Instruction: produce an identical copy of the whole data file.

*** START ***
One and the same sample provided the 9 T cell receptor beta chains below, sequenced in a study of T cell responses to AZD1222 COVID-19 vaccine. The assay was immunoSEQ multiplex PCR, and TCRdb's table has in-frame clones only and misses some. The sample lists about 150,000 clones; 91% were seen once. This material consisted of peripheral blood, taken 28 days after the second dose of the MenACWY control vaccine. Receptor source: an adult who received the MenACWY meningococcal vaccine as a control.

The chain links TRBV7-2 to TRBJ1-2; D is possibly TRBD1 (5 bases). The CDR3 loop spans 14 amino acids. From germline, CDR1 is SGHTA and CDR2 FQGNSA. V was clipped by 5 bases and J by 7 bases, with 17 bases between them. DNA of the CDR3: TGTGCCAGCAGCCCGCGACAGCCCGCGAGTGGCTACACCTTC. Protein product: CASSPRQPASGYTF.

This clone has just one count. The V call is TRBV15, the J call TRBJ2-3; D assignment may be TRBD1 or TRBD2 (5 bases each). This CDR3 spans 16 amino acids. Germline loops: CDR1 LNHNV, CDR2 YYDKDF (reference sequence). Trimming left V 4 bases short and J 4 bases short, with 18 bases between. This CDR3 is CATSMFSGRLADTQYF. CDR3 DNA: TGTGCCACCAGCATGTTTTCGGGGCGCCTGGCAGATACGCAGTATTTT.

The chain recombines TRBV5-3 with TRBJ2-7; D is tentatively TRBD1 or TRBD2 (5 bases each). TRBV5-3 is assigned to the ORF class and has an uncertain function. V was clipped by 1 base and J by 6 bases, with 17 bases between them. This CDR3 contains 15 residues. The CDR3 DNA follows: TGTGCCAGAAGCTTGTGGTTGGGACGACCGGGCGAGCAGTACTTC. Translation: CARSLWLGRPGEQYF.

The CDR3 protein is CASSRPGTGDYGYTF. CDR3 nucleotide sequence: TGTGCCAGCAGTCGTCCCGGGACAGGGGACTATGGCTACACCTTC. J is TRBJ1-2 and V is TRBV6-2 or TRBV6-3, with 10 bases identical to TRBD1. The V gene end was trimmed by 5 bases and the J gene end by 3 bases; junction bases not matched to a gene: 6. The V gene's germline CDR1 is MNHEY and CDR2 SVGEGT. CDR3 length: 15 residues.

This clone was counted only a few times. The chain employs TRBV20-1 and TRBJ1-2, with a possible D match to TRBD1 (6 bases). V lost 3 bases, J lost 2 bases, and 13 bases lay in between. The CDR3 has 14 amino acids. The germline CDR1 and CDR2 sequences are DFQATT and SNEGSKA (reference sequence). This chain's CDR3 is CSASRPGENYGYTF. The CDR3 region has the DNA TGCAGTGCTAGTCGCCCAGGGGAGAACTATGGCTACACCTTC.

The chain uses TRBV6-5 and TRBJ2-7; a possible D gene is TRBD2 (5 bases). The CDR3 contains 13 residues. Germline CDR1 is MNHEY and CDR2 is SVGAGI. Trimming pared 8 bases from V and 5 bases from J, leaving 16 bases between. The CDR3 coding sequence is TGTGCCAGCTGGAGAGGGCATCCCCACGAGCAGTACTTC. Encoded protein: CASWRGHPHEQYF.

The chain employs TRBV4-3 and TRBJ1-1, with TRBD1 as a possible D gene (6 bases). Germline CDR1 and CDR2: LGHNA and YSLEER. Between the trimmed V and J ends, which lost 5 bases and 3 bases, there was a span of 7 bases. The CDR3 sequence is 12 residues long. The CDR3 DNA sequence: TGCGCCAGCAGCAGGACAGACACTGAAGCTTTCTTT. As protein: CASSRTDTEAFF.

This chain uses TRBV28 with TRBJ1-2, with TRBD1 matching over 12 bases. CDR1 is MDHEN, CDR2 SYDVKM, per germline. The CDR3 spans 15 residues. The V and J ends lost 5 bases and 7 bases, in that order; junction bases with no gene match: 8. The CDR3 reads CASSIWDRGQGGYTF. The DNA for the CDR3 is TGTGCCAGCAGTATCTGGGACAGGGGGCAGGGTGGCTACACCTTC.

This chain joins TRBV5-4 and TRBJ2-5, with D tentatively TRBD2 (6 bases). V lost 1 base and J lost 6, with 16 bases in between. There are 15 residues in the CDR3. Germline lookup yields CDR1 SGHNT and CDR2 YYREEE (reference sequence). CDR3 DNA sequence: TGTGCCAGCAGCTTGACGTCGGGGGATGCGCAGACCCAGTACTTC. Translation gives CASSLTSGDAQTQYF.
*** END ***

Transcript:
One and the same sample provided the 9 T cell receptor beta chains below, sequenced in a study of T cell responses to AZD1222 COVID-19 vaccine. The assay was immunoSEQ multiplex PCR, and TCRdb's table has in-frame clones only and misses some. The sample lists about 150,000 clones; 91% were seen once. This material consisted of peripheral blood, taken 28 days after the second dose of the MenACWY control vaccine. Receptor source: an adult who received the MenACWY meningococcal vaccine as a control.

The chain links TRBV7-2 to TRBJ1-2; D is possibly TRBD1 (5 bases). The CDR3 loop spans 14 amino acids. From germline, CDR1 is SGHTA and CDR2 FQGNSA. V was clipped by 5 bases and J by 7 bases, with 17 bases between them. DNA of the CDR3: TGTGCCAGCAGCCCGCGACAGCCCGCGAGTGGCTACACCTTC. Protein product: CASSPRQPASGYTF.

This clone has just one count. The V call is TRBV15, the J call TRBJ2-3; D assignment may be TRBD1 or TRBD2 (5 bases each). This CDR3 spans 16 amino acids. Germline loops: CDR1 LNHNV, CDR2 YYDKDF (reference sequence). Trimming left V 4 bases short and J 4 bases short, with 18 bases between. This CDR3 is CATSMFSGRLADTQYF. CDR3 DNA: TGTGCCACCAGCATGTTTTCGGGGCGCCTGGCAGATACGCAGTATTTT.

The chain recombines TRBV5-3 with TRBJ2-7; D is tentatively TRBD1 or TRBD2 (5 bases each). TRBV5-3 is assigned to the ORF class and has an uncertain function. V was clipped by 1 base and J by 6 bases, with 17 bases between them. This CDR3 contains 15 residues. The CDR3 DNA follows: TGTGCCAGAAGCTTGTGGTTGGGACGACCGGGCGAGCAGTACTTC. Translation: CARSLWLGRPGEQYF.

The CDR3 protein is CASSRPGTGDYGYTF. CDR3 nucleotide sequence: TGTGCCAGCAGTCGTCCCGGGACAGGGGACTATGGCTACACCTTC. J is TRBJ1-2 and V is TRBV6-2 or TRBV6-3, with 10 bases identical to TRBD1. The V gene end was trimmed by 5 bases and the J gene end by 3 bases; junction bases not matched to a gene: 6. The V gene's germline CDR1 is MNHEY and CDR2 SVGEGT. CDR3 length: 15 residues.

This clone was counted only a few times. The chain employs TRBV20-1 and TRBJ1-2, with a possible D match to TRBD1 (6 bases). V lost 3 bases, J lost 2 bases, and 13 bases lay in between. The CDR3 has 14 amino acids. The germline CDR1 and CDR2 sequences are DFQATT and SNEGSKA (reference sequence). This chain's CDR3 is CSASRPGENYGYTF. The CDR3 region has the DNA TGCAGTGCTAGTCGCCCAGGGGAGAACTATGGCTACACCTTC.

The chain uses TRBV6-5 and TRBJ2-7; a possible D gene is TRBD2 (5 bases). The CDR3 contains 13 residues. Germline CDR1 is MNHEY and CDR2 is SVGAGI. Trimming pared 8 bases from V and 5 bases from J, leaving 16 bases between. The CDR3 coding sequence is TGTGCCAGCTGGAGAGGGCATCCCCACGAGCAGTACTTC. Encoded protein: CASWRGHPHEQYF.

The chain employs TRBV4-3 and TRBJ1-1, with TRBD1 as a possible D gene (6 bases). Germline CDR1 and CDR2: LGHNA and YSLEER. Between the trimmed V and J ends, which lost 5 bases and 3 bases, there was a span of 7 bases. The CDR3 sequence is 12 residues long. The CDR3 DNA sequence: TGCGCCAGCAGCAGGACAGACACTGAAGCTTTCTTT. As protein: CASSRTDTEAFF.

This chain uses TRBV28 with TRBJ1-2, with TRBD1 matching over 12 bases. CDR1 is MDHEN, CDR2 SYDVKM, per germline. The CDR3 spans 15 residues. The V and J ends lost 5 bases and 7 bases, in that order; junction bases with no gene match: 8. The CDR3 reads CASSIWDRGQGGYTF. The DNA for the CDR3 is TGTGCCAGCAGTATCTGGGACAGGGGGCAGGGTGGCTACACCTTC.

This chain joins TRBV5-4 and TRBJ2-5, with D tentatively TRBD2 (6 bases). V lost 1 base and J lost 6, with 16 bases in between. There are 15 residues in the CDR3. Germline lookup yields CDR1 SGHNT and CDR2 YYREEE (reference sequence). CDR3 DNA sequence: TGTGCCAGCAGCTTGACGTCGGGGGATGCGCAGACCCAGTACTTC. Translation gives CASSLTSGDAQTQYF.